Powerful performances drive ‘Million Dollar’ success
Brian Doxtader | Tuesday, February 8, 2005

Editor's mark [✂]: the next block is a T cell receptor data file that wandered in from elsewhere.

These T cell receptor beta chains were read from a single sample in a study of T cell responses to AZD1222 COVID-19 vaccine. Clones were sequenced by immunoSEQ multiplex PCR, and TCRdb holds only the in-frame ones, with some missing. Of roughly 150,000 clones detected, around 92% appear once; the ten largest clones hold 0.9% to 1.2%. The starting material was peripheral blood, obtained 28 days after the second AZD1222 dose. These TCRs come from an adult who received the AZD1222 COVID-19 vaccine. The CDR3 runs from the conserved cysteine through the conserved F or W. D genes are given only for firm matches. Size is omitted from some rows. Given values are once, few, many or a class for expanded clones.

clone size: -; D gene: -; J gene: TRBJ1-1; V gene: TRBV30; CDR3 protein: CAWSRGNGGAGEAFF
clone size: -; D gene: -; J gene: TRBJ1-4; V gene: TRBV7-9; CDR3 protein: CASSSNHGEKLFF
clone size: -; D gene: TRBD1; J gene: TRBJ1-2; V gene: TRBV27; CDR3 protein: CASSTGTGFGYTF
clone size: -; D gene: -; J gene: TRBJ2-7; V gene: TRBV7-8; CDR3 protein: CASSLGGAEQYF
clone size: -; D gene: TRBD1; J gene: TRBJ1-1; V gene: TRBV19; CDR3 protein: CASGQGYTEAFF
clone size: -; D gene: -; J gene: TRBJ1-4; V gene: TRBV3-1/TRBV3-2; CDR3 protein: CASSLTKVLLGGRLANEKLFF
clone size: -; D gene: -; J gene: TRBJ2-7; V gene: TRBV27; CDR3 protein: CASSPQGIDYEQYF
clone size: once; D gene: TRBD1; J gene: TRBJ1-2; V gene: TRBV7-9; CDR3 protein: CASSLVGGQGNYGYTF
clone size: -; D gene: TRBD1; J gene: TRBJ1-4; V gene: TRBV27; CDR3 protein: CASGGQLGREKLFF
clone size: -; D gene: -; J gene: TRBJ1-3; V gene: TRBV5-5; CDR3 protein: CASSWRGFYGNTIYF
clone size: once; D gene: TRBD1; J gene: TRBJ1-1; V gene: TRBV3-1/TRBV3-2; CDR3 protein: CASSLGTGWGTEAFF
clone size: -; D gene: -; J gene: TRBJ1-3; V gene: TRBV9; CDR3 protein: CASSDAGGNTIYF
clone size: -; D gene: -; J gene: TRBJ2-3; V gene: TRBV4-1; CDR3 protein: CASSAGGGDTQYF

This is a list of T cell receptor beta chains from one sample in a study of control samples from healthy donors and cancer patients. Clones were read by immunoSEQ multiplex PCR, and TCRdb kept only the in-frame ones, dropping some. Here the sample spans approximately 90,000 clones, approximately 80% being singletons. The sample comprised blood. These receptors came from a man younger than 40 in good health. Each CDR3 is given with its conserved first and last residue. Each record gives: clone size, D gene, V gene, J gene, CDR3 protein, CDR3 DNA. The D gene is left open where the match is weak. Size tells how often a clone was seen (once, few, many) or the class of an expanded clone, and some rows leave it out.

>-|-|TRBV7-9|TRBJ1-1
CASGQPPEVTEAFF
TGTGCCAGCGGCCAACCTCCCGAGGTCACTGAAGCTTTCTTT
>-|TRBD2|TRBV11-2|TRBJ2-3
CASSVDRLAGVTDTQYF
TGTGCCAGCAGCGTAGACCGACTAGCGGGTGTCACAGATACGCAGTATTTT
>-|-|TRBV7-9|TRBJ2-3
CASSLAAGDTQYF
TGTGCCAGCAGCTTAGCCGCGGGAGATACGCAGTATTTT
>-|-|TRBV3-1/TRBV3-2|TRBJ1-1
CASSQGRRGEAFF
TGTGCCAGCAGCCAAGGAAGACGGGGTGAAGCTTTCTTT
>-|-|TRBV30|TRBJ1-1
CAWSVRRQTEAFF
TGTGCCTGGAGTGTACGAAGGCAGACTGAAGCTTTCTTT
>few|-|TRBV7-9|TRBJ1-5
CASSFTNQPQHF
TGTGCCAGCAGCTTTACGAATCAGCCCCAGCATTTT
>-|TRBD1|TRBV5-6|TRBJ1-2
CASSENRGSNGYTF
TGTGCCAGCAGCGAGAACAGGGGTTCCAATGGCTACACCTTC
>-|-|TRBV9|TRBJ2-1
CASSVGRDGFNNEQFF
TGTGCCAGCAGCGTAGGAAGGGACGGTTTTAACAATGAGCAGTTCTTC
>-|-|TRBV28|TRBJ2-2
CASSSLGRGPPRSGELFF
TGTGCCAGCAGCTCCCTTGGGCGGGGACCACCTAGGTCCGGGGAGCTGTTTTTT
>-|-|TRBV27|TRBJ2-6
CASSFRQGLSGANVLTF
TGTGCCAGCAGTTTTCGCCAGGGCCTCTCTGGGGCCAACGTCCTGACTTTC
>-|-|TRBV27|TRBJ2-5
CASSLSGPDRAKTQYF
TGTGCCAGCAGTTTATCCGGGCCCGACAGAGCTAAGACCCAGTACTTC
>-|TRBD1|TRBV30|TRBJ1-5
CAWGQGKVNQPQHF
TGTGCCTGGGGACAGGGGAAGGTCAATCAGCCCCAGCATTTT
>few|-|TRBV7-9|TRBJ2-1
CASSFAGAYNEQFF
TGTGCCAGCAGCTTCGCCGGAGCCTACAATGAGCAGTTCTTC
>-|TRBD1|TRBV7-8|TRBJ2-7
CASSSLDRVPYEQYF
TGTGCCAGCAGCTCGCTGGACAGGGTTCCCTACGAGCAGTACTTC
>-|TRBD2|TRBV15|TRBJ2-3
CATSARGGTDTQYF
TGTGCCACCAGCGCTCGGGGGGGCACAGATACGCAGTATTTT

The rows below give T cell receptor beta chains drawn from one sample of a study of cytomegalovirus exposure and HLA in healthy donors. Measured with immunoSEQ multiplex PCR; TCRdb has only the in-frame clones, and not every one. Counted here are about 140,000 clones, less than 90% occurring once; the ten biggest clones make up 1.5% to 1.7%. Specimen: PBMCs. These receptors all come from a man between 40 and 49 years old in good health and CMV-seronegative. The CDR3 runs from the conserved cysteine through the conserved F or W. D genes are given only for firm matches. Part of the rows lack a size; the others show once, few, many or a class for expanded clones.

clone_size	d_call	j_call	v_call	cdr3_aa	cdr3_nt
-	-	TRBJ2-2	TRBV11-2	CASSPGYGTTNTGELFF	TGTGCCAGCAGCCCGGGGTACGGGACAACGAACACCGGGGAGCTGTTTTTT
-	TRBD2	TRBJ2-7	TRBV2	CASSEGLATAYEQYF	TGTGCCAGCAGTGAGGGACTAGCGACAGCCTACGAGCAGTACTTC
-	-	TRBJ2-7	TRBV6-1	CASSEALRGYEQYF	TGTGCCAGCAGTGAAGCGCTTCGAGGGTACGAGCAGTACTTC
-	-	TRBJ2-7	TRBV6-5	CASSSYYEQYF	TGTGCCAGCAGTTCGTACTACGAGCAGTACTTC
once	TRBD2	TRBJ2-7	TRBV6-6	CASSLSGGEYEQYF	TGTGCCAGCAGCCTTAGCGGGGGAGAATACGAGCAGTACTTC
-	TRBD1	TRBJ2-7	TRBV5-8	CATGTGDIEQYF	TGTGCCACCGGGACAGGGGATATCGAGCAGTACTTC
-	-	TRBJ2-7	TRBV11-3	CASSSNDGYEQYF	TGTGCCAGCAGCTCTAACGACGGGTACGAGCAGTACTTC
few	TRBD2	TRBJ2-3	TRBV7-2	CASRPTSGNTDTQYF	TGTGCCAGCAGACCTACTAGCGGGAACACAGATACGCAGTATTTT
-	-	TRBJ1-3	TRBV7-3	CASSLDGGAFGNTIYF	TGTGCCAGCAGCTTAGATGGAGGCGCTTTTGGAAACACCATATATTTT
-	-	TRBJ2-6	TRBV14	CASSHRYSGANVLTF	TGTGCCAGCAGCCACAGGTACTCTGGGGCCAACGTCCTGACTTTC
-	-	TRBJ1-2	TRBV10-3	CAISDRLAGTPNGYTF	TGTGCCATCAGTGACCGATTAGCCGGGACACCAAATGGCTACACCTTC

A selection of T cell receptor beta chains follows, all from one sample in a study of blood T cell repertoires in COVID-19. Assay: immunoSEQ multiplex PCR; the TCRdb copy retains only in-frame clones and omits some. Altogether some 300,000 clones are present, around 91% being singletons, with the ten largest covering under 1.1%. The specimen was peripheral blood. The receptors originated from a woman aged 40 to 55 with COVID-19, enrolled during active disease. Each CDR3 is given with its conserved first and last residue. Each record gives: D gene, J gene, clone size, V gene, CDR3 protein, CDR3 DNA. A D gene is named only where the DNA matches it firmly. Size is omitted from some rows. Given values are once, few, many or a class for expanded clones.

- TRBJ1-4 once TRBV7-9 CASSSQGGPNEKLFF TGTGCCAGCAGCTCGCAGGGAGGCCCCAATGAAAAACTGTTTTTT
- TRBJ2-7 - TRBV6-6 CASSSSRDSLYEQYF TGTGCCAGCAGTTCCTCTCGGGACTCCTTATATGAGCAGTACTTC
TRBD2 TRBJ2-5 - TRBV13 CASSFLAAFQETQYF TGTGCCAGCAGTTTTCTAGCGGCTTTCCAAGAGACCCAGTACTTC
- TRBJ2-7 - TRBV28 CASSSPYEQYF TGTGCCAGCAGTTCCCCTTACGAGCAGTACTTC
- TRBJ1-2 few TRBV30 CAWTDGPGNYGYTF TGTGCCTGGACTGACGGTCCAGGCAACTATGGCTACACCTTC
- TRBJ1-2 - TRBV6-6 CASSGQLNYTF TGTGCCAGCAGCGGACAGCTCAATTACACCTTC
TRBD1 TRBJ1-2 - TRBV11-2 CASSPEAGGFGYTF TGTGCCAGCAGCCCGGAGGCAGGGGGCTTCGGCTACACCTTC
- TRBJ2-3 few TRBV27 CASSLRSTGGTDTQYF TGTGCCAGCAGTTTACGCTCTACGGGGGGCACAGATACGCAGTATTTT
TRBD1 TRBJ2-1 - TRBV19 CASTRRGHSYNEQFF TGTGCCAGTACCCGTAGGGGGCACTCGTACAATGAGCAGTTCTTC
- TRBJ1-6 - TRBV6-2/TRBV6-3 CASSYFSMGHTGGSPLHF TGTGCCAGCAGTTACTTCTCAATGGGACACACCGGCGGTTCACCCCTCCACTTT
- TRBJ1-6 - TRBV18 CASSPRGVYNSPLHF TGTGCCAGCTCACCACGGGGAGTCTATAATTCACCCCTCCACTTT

Who would’ve thought that the greatest era of Clint Eastwood’s career would come this late? A neo-renaissance that began with “Unforgiven” continued with “Midnight in the Garden of Good and Evil” and “Mystic River.” His latest film, “Million Dollar Baby,” is one of the best films of 2004 and another winner in the same vein of excellence as Eastwood’s previous work.Eastwood has aged with remarkable grace, and “Million Dollar Baby” is a beautiful, unpretentious, difficult film that somehow manages to remain in an understated minor key despite its subject matter. The plot revolves around Maggie Fitzgerald (Hilary Swank), a 31-year old neophyte boxer who seeks the training of infamous “cut man” Frankie Dunn (Eastwood). Although Dunn is initially reluctant to teach Fitzgerald because she is an older woman, he eventually agrees and the two begin working toward the welterweight championship.In ways, the film seems a contradiction: it initially appears to be one of the most simplistic major movies made by Hollywood last year, but it eventually reveals itself to be one of the most complex. “Million Dollar Baby” is far more than a simple story. It is well told and it reveals itself in the fight scenes. More “Raging Bull” than “Rocky,” it is handled with technical finesse that creates a surprising amount of tension – unlike most sports movies, the boxing itself is clearly not the main drive. Instead, the film is concerned with its characters and the underlying themes of the plot. Boxing here is not the focus of the plot, but a device used to explore the plot and nuances of the characters.Though his talents are manifold and well employed here, Eastwood’s greatest skill as a director is his ability to evoke powerful performances; “Million Dollar Baby” more than upholds this tradition. Swank’s portrayal of Maggie is pitch-perfect: tough, strong-headed, and yet utterly believable. Expect her to walk away with the Oscar come Feb. 27. Likewise, Freeman’s one-eyed gym assistant Eddie is more than merely the narrator/sidekick, he is a three-dimensional character with his own convincing subplot. Yet it is Eastwood himself who carries the film’s heart and soul. His portrayal of Frankie is perhaps the most internalized of the actor’s storied career, and while the film doesn’t resolve or spell out Frankie’s past, inferences can be made from Eastwood’s performance to comprehend him as a character. In a time when Hollywood seems to be spiraling out of control in its attempts at overblown epics peppered with vacuous special effects, the film’s minimalism and character-driven plot is a welcome change. By the end of the film, the audience cares very much for all of its characters. The film paints a stark and intimate portrait that examines not just one, but several unforgettable individuals.If asked to describe “Million Dollar Baby” in one word, a typical answer might be “dark.” And this would not be an unreasonable response; the film is very dark, both literally (through its excellent cinematography) and figuratively (through its thematic elements). A better word to describe Eastwood’s latest film, however, is “true.” This story is true to itself, true to its plot, true to its characters. Even the controversial ending is true in a way that few Hollywood films would dare to be. Whether one disagrees with how it ends, in this situation with these characters, it’s the only logical conclusion and Eastwood handles it unflinchingly.It doesn’t quite reach the heights of “Unforgiven,” but it also doesn’t aspire to do so. With that film, Eastwood seemed to have something to prove, with “Million Dollar Baby” it is obvious that he made the film he wanted to make. As a result, it ends up being his most intimate to date and an instant classic.